Mama and Baby Bear are back, enjoying a summer evening of foraging enlivened by an enthusiastic game of hide-and-seek.
As they watch bats fly from their den, Baby Bear asks Mama where they go. “They are going to look for food,” she replies, and the pair sets off to do likewise. On successive spreads, Mama “sniffs the warm night air” and eats berries, catches a trout, drinks water, and munches dandelions, all the while playing the familiar game. Whenever “she looks around, / Baby Bear is nowhere in sight. / ‘Where, oh where, is Baby Bear?’ calls Mama.” Wolff hides Baby Bear in plain sight for children to spy. Each time he reveals himself, the cub identifies both an element of his woodland habitat and an English preposition to learn about. “Here I am, Mama…. / Inside the mossy log.” He also hides “up” in a birch tree, “behind” a waterfall, “between” some cattails, and “on top of” a boulder, silhouetted against the rising full moon. Mama’s gentle indulgence of her cub’s miniexplorations exemplifies confident parenting. With her firm “Come along now, Baby Bear,” the two retrace the evening’s feeding (and hiding) spots. (Wolff adds some fresh prepositions, too.) Wolff fully masters her media—linoleum prints luminously enhanced with watercolor. Children will pore over these pages, identifying creatures of woodland and meadow.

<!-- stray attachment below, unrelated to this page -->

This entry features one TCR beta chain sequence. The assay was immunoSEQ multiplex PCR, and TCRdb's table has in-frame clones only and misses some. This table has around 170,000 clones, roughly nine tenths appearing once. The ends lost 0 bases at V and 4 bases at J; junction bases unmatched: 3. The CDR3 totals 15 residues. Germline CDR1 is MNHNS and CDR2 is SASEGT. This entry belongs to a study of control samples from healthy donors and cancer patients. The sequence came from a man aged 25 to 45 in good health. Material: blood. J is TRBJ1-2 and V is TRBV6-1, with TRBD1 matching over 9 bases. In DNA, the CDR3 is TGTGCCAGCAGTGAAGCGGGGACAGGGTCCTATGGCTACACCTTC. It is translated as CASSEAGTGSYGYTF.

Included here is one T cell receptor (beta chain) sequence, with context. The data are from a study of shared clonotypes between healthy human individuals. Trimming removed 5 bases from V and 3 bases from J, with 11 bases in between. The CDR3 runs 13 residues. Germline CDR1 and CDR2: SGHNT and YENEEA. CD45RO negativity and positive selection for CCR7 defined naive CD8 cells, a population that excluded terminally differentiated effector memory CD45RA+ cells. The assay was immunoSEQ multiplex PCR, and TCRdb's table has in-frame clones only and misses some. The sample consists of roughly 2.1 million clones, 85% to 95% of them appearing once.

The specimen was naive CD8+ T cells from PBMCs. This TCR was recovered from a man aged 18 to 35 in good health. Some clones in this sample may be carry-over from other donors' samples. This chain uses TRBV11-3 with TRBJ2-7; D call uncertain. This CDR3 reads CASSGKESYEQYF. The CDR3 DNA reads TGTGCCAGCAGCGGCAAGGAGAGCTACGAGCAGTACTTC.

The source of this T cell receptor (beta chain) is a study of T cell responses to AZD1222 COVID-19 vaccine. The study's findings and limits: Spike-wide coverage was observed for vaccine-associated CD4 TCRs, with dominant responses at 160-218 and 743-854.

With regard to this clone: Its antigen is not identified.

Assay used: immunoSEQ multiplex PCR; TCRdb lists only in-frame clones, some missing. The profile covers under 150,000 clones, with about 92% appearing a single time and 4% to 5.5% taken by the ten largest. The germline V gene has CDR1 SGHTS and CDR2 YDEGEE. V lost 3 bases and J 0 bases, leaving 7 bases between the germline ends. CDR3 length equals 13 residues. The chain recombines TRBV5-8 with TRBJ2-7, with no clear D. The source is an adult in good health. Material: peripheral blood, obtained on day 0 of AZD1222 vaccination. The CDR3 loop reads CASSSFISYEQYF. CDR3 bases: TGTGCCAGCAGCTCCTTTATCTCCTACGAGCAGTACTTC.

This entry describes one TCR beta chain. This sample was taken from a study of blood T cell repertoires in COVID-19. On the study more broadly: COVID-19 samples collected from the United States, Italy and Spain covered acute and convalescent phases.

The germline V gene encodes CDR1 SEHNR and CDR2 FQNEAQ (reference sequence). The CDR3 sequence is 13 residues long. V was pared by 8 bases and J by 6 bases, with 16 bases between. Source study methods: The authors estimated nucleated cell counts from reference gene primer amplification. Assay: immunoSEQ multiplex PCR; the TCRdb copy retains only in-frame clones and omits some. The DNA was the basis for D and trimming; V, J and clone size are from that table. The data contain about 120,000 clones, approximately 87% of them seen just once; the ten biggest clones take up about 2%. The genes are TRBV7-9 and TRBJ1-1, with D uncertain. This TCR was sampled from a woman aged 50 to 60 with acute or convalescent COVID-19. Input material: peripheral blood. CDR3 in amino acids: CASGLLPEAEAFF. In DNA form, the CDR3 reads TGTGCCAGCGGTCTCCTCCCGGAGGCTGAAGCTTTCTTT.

Twilit enchantment. (Picture book. 2-5)